It’s pretty safe to say that Leah Remini is anti-Scientology. She wrote a book called Troublemaker: Surviving Hollywood and Scientology, which went into detail about her time in the Sea Organization (a religious order of the most devoted Scientologists), her interactions with the organization’s biggest stars (like Tom Cruise), and the disappearance of Shelly Miscavige.
Now, she’s back with a television series called Leah Remini: Scientology and the Aftermath, and there have been some huge moments on the show. Here are the 10 biggest claims from Season 1 of the docuseries.
1. The alleged forced abortions
Marc and Claire Headley are a married couple who talked about their experience with Scientology on the episode, “Golden Era.” Claire is a former Sea Org executive who claimed to have escaped in 2005. Both of the Headleys used to live and work on the Gold Base, which is supposed to be for the top tier members of the organization. A rule for members of the Sea Org is that there are no kids allowed, which allegedly means many members are forced to have abortions.
Claire revealed that she got pregnant with her husband Marc when she was 17, but allegedly wasn’t allowed to keep the baby since she was in the Sea Org. “If a woman got pregnant, she would instantly be scheduled to get an abortion,” explained Claire. “If she refused in any manner she would be segregated, not allowed to speak with her husband, put under surveillance, put under security watch, put under manual labor, and interrogated for her crimes as to why she wanted to leave.”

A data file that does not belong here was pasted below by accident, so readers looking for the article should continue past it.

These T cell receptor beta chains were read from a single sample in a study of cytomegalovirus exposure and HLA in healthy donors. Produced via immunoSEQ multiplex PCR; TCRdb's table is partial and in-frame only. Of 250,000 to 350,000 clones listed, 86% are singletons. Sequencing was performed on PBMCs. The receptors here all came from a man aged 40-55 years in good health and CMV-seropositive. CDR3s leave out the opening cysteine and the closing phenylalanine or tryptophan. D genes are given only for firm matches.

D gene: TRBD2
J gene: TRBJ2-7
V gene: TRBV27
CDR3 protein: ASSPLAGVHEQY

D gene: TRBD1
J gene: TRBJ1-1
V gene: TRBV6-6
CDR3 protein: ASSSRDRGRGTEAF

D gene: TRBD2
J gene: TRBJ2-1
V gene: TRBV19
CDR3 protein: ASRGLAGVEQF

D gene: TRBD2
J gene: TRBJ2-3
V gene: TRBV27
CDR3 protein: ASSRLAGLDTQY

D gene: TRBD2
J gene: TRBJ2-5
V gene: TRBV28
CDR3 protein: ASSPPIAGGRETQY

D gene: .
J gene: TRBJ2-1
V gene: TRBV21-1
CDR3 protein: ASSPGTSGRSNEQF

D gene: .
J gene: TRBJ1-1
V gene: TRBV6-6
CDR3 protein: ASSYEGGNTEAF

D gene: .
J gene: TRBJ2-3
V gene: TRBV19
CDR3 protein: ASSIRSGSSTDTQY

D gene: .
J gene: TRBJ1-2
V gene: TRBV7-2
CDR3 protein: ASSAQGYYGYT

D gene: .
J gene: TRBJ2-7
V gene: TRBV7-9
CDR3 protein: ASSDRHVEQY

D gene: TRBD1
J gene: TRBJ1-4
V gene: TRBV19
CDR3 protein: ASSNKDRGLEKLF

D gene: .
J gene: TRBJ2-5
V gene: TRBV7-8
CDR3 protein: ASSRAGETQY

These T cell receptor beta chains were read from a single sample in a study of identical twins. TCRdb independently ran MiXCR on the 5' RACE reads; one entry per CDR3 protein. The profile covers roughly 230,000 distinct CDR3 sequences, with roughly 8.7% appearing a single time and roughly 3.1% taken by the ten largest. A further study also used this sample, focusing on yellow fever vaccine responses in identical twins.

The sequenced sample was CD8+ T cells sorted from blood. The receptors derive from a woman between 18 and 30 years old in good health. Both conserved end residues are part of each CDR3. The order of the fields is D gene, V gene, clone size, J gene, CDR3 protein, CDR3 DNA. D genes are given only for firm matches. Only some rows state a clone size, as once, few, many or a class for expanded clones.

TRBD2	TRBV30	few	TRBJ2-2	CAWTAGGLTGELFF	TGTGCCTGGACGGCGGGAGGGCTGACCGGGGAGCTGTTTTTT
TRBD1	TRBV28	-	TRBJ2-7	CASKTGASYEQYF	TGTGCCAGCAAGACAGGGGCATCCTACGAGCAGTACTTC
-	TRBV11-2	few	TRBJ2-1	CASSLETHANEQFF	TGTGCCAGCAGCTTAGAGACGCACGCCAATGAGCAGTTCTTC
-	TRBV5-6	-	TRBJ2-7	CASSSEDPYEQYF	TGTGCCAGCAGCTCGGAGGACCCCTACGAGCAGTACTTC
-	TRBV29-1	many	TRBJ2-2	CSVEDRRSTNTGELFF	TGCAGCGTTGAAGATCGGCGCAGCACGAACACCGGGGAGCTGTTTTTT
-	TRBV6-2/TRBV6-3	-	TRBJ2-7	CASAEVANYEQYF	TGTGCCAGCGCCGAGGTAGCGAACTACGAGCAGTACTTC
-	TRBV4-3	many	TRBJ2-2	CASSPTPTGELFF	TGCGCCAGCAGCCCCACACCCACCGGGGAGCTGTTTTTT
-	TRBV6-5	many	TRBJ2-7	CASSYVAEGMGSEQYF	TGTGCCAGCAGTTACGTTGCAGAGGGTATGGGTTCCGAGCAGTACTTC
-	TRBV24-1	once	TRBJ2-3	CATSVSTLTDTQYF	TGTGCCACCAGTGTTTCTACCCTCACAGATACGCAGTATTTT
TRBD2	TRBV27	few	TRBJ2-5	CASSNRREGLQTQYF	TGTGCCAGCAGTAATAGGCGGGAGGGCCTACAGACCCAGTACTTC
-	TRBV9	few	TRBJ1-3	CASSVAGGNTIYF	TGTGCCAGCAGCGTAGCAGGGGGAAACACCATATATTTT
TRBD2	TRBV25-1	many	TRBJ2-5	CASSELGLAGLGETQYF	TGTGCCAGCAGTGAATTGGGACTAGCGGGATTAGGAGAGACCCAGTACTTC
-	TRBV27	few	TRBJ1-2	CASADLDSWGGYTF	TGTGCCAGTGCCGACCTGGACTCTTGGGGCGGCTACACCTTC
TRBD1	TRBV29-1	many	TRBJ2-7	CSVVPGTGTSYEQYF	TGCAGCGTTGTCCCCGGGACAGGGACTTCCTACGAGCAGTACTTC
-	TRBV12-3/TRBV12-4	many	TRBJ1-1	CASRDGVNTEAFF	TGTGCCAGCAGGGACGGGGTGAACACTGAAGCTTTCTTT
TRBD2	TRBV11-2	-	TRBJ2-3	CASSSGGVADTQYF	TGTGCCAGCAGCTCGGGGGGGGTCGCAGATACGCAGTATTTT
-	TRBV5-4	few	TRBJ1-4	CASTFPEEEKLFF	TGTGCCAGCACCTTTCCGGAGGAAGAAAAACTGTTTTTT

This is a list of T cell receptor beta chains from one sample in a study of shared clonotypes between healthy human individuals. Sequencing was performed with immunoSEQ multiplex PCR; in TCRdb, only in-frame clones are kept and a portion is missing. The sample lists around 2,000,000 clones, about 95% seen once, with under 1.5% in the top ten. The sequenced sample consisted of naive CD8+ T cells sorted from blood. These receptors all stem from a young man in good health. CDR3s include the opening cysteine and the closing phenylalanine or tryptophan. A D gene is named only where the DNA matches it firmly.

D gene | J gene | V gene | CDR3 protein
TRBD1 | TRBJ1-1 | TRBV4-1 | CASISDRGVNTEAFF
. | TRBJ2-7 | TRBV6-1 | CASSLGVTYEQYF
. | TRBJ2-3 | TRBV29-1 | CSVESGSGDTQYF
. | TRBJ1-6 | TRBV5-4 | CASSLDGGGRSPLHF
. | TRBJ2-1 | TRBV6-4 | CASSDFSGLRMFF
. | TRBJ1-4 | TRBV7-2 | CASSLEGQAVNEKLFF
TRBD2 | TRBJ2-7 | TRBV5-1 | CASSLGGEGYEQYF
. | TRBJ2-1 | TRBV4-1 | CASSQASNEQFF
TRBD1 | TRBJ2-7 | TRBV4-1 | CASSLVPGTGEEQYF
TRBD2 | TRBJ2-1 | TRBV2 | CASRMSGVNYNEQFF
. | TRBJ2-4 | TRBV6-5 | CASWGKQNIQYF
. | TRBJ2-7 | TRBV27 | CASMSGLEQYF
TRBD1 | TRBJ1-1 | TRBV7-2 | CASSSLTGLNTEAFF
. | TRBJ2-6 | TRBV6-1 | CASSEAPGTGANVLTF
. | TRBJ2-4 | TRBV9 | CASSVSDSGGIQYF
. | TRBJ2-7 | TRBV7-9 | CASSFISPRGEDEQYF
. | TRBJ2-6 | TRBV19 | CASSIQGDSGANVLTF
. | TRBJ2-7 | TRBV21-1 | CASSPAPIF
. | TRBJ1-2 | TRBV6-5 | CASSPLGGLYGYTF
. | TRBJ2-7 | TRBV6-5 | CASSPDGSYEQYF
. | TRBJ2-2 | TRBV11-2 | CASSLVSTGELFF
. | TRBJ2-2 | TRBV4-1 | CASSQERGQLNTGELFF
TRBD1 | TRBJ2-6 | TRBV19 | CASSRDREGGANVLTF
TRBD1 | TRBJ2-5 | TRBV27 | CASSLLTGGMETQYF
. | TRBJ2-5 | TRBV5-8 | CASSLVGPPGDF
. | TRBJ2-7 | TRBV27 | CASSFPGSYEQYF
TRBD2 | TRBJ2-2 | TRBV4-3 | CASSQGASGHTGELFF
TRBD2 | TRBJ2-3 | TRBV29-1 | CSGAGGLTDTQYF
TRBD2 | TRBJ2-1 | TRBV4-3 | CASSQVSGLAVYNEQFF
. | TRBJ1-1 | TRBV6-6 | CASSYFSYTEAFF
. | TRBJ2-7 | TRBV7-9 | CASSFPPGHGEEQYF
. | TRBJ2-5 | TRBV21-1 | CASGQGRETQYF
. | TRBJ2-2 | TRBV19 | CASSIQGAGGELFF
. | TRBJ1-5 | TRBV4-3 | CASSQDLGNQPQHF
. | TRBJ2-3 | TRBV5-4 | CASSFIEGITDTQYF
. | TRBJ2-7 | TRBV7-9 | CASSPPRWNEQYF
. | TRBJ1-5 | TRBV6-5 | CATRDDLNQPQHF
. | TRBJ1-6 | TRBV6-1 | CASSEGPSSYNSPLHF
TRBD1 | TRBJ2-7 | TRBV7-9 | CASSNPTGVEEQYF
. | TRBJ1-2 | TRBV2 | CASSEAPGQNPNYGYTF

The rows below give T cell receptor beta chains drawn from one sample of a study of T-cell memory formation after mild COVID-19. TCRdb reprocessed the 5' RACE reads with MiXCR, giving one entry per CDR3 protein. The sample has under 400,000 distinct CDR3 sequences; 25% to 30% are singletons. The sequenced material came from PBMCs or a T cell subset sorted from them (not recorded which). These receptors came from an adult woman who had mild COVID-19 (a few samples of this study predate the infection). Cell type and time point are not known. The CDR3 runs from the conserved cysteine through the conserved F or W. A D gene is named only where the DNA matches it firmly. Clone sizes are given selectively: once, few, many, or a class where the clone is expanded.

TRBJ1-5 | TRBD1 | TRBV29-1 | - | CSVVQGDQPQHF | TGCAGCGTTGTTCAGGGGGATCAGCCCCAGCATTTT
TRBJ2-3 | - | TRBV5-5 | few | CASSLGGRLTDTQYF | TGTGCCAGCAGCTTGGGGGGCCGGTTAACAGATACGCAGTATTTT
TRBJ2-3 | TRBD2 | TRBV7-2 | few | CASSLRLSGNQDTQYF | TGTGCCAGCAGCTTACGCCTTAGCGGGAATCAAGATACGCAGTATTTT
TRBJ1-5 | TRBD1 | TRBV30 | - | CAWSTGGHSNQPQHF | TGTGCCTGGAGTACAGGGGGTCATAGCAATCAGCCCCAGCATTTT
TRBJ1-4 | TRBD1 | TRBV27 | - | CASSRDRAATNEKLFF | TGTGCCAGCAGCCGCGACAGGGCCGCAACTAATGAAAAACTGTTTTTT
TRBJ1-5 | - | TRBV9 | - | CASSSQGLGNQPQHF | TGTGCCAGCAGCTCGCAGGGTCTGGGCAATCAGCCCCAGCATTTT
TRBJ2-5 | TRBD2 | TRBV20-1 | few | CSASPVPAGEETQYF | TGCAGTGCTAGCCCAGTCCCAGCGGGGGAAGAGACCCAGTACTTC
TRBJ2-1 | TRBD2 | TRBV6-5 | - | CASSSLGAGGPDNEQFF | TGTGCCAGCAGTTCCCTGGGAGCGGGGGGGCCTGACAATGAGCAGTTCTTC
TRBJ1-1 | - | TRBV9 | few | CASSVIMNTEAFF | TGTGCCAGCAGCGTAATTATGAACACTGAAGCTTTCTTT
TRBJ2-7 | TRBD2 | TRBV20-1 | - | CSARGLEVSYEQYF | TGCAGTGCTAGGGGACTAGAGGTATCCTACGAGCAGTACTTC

She then continued to say she knew some women in the organization who had “up to” six abortions. She also made a list of all the women she knew who had abortions and claimed the list was over 50 people long. The organization wrote a letter to A&E regarding this claim:
The Church does not pressure, coerce or compel anyone to have or not have an abortion. These are an individual’s personal choice as provided under the law. Like anyone else, Scientologists and members of the Sea Organization, decide for themselves. Members of the Sea Organization are informed in advance that while they can marry and cohabit, they may not raise children while in the religious order. This is a practical rule due to the rigors of a life dedication to religious work, study, and self-realization. It is not uncommon for members of the Sea Organization to leave to have children while remaining Scientologists and return to the religious order when their children are grown.